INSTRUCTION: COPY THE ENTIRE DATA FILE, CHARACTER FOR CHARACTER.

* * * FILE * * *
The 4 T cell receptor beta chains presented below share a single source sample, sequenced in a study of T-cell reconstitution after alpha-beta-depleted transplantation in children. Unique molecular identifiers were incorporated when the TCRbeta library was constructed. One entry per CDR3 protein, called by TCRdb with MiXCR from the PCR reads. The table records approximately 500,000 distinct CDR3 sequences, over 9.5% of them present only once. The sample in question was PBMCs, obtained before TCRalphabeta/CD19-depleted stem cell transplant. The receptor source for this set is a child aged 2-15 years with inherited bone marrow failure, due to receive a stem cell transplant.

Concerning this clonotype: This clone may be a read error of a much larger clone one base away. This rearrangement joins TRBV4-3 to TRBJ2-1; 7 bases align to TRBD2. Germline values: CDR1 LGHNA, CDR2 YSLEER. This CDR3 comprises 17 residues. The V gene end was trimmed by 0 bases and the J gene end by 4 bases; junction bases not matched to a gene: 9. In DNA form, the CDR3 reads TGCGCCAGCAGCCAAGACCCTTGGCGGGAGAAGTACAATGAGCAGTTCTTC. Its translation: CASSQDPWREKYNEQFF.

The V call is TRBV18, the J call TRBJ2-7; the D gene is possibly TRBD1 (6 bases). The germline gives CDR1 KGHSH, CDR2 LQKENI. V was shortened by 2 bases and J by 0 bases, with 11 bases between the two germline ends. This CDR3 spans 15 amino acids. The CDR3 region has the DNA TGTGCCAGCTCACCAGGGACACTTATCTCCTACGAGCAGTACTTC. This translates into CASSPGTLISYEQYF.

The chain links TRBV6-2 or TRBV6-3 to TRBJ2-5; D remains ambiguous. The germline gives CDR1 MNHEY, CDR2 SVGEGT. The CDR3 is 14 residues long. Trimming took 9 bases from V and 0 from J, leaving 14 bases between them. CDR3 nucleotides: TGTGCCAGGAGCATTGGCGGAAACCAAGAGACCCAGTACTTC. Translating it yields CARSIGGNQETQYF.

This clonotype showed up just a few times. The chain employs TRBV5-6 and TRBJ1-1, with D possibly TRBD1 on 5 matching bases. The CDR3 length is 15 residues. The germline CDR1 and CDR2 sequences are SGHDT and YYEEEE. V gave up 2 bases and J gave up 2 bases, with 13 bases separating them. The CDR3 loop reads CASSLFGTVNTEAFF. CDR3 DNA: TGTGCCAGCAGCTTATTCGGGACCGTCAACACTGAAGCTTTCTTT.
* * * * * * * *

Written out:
The 4 T cell receptor beta chains presented below share a single source sample, sequenced in a study of T-cell reconstitution after alpha-beta-depleted transplantation in children. Unique molecular identifiers were incorporated when the TCRbeta library was constructed. One entry per CDR3 protein, called by TCRdb with MiXCR from the PCR reads. The table records approximately 500,000 distinct CDR3 sequences, over 9.5% of them present only once. The sample in question was PBMCs, obtained before TCRalphabeta/CD19-depleted stem cell transplant. The receptor source for this set is a child aged 2-15 years with inherited bone marrow failure, due to receive a stem cell transplant.

Concerning this clonotype: This clone may be a read error of a much larger clone one base away. This rearrangement joins TRBV4-3 to TRBJ2-1; 7 bases align to TRBD2. Germline values: CDR1 LGHNA, CDR2 YSLEER. This CDR3 comprises 17 residues. The V gene end was trimmed by 0 bases and the J gene end by 4 bases; junction bases not matched to a gene: 9. In DNA form, the CDR3 reads TGCGCCAGCAGCCAAGACCCTTGGCGGGAGAAGTACAATGAGCAGTTCTTC. Its translation: CASSQDPWREKYNEQFF.

The V call is TRBV18, the J call TRBJ2-7; the D gene is possibly TRBD1 (6 bases). The germline gives CDR1 KGHSH, CDR2 LQKENI. V was shortened by 2 bases and J by 0 bases, with 11 bases between the two germline ends. This CDR3 spans 15 amino acids. The CDR3 region has the DNA TGTGCCAGCTCACCAGGGACACTTATCTCCTACGAGCAGTACTTC. This translates into CASSPGTLISYEQYF.

The chain links TRBV6-2 or TRBV6-3 to TRBJ2-5; D remains ambiguous. The germline gives CDR1 MNHEY, CDR2 SVGEGT. The CDR3 is 14 residues long. Trimming took 9 bases from V and 0 from J, leaving 14 bases between them. CDR3 nucleotides: TGTGCCAGGAGCATTGGCGGAAACCAAGAGACCCAGTACTTC. Translating it yields CARSIGGNQETQYF.

This clonotype showed up just a few times. The chain employs TRBV5-6 and TRBJ1-1, with D possibly TRBD1 on 5 matching bases. The CDR3 length is 15 residues. The germline CDR1 and CDR2 sequences are SGHDT and YYEEEE. V gave up 2 bases and J gave up 2 bases, with 13 bases separating them. The CDR3 loop reads CASSLFGTVNTEAFF. CDR3 DNA: TGTGCCAGCAGCTTATTCGGGACCGTCAACACTGAAGCTTTCTTT.